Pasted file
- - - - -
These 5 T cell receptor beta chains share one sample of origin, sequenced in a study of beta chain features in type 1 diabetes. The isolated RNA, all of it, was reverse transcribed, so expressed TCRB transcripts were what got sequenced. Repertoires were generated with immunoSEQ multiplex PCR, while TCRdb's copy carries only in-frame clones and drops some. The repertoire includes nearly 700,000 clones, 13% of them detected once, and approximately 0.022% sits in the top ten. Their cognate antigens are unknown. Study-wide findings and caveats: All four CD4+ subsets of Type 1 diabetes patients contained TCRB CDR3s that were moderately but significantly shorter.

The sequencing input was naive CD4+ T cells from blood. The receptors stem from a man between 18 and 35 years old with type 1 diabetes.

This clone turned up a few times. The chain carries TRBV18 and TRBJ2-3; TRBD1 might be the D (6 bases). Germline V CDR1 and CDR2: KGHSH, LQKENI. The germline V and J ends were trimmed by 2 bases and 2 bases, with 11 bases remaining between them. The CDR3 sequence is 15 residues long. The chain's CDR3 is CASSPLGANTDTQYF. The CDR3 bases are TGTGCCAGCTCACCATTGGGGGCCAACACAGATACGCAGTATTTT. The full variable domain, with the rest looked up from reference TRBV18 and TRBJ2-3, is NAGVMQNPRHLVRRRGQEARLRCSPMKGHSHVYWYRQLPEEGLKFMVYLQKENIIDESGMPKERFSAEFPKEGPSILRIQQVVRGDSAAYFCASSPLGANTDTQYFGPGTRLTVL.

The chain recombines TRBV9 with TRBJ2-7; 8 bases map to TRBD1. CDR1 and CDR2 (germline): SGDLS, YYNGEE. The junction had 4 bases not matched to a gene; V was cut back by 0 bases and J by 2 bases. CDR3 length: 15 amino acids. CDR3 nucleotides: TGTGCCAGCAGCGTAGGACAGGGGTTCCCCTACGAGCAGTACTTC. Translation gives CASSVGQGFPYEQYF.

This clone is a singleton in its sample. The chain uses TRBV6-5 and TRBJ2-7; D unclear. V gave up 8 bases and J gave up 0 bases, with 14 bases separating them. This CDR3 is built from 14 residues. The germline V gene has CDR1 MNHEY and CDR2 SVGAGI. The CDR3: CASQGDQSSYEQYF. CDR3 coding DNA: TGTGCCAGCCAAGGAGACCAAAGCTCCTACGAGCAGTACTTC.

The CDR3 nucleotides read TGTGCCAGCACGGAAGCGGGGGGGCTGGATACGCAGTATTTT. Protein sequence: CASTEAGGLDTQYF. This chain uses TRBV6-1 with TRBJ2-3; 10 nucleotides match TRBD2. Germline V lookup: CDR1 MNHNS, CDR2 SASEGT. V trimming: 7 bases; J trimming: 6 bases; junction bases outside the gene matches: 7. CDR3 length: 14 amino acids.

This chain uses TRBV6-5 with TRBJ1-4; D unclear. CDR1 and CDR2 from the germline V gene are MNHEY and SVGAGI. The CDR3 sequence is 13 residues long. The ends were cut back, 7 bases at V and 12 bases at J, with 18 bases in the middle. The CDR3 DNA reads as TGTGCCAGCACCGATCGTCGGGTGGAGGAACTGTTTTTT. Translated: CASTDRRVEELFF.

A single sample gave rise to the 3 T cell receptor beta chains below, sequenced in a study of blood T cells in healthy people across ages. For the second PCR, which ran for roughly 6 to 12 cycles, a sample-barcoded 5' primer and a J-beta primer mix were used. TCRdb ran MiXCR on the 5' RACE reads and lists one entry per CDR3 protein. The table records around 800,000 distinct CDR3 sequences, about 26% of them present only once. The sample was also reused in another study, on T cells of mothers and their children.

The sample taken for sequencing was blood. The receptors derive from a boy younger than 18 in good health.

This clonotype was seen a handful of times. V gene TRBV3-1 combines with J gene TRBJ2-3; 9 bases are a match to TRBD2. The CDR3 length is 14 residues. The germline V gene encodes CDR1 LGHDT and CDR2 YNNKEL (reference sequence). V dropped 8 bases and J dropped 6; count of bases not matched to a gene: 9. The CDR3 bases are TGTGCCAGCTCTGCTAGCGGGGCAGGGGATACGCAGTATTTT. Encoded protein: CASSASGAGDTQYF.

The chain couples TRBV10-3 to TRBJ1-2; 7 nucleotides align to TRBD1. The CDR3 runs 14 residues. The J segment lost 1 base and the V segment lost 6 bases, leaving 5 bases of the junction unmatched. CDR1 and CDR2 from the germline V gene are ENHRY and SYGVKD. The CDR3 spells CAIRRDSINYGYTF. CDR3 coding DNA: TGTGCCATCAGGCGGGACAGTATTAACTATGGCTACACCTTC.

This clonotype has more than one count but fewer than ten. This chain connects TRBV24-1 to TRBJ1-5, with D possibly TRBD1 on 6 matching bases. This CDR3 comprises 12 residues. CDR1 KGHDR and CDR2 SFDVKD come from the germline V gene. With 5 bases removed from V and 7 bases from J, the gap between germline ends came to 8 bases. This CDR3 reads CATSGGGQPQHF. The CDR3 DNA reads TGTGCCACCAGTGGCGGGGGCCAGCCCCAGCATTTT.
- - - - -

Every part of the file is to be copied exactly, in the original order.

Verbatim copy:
These 5 T cell receptor beta chains share one sample of origin, sequenced in a study of beta chain features in type 1 diabetes. The isolated RNA, all of it, was reverse transcribed, so expressed TCRB transcripts were what got sequenced. Repertoires were generated with immunoSEQ multiplex PCR, while TCRdb's copy carries only in-frame clones and drops some. The repertoire includes nearly 700,000 clones, 13% of them detected once, and approximately 0.022% sits in the top ten. Their cognate antigens are unknown. Study-wide findings and caveats: All four CD4+ subsets of Type 1 diabetes patients contained TCRB CDR3s that were moderately but significantly shorter.

The sequencing input was naive CD4+ T cells from blood. The receptors stem from a man between 18 and 35 years old with type 1 diabetes.

This clone turned up a few times. The chain carries TRBV18 and TRBJ2-3; TRBD1 might be the D (6 bases). Germline V CDR1 and CDR2: KGHSH, LQKENI. The germline V and J ends were trimmed by 2 bases and 2 bases, with 11 bases remaining between them. The CDR3 sequence is 15 residues long. The chain's CDR3 is CASSPLGANTDTQYF. The CDR3 bases are TGTGCCAGCTCACCATTGGGGGCCAACACAGATACGCAGTATTTT. The full variable domain, with the rest looked up from reference TRBV18 and TRBJ2-3, is NAGVMQNPRHLVRRRGQEARLRCSPMKGHSHVYWYRQLPEEGLKFMVYLQKENIIDESGMPKERFSAEFPKEGPSILRIQQVVRGDSAAYFCASSPLGANTDTQYFGPGTRLTVL.

The chain recombines TRBV9 with TRBJ2-7; 8 bases map to TRBD1. CDR1 and CDR2 (germline): SGDLS, YYNGEE. The junction had 4 bases not matched to a gene; V was cut back by 0 bases and J by 2 bases. CDR3 length: 15 amino acids. CDR3 nucleotides: TGTGCCAGCAGCGTAGGACAGGGGTTCCCCTACGAGCAGTACTTC. Translation gives CASSVGQGFPYEQYF.

This clone is a singleton in its sample. The chain uses TRBV6-5 and TRBJ2-7; D unclear. V gave up 8 bases and J gave up 0 bases, with 14 bases separating them. This CDR3 is built from 14 residues. The germline V gene has CDR1 MNHEY and CDR2 SVGAGI. The CDR3: CASQGDQSSYEQYF. CDR3 coding DNA: TGTGCCAGCCAAGGAGACCAAAGCTCCTACGAGCAGTACTTC.

The CDR3 nucleotides read TGTGCCAGCACGGAAGCGGGGGGGCTGGATACGCAGTATTTT. Protein sequence: CASTEAGGLDTQYF. This chain uses TRBV6-1 with TRBJ2-3; 10 nucleotides match TRBD2. Germline V lookup: CDR1 MNHNS, CDR2 SASEGT. V trimming: 7 bases; J trimming: 6 bases; junction bases outside the gene matches: 7. CDR3 length: 14 amino acids.

This chain uses TRBV6-5 with TRBJ1-4; D unclear. CDR1 and CDR2 from the germline V gene are MNHEY and SVGAGI. The CDR3 sequence is 13 residues long. The ends were cut back, 7 bases at V and 12 bases at J, with 18 bases in the middle. The CDR3 DNA reads as TGTGCCAGCACCGATCGTCGGGTGGAGGAACTGTTTTTT. Translated: CASTDRRVEELFF.

A single sample gave rise to the 3 T cell receptor beta chains below, sequenced in a study of blood T cells in healthy people across ages. For the second PCR, which ran for roughly 6 to 12 cycles, a sample-barcoded 5' primer and a J-beta primer mix were used. TCRdb ran MiXCR on the 5' RACE reads and lists one entry per CDR3 protein. The table records around 800,000 distinct CDR3 sequences, about 26% of them present only once. The sample was also reused in another study, on T cells of mothers and their children.

The sample taken for sequencing was blood. The receptors derive from a boy younger than 18 in good health.

This clonotype was seen a handful of times. V gene TRBV3-1 combines with J gene TRBJ2-3; 9 bases are a match to TRBD2. The CDR3 length is 14 residues. The germline V gene encodes CDR1 LGHDT and CDR2 YNNKEL (reference sequence). V dropped 8 bases and J dropped 6; count of bases not matched to a gene: 9. The CDR3 bases are TGTGCCAGCTCTGCTAGCGGGGCAGGGGATACGCAGTATTTT. Encoded protein: CASSASGAGDTQYF.

The chain couples TRBV10-3 to TRBJ1-2; 7 nucleotides align to TRBD1. The CDR3 runs 14 residues. The J segment lost 1 base and the V segment lost 6 bases, leaving 5 bases of the junction unmatched. CDR1 and CDR2 from the germline V gene are ENHRY and SYGVKD. The CDR3 spells CAIRRDSINYGYTF. CDR3 coding DNA: TGTGCCATCAGGCGGGACAGTATTAACTATGGCTACACCTTC.

This clonotype has more than one count but fewer than ten. This chain connects TRBV24-1 to TRBJ1-5, with D possibly TRBD1 on 6 matching bases. This CDR3 comprises 12 residues. CDR1 KGHDR and CDR2 SFDVKD come from the germline V gene. With 5 bases removed from V and 7 bases from J, the gap between germline ends came to 8 bases. This CDR3 reads CATSGGGQPQHF. The CDR3 DNA reads TGTGCCACCAGTGGCGGGGGCCAGCCCCAGCATTTT.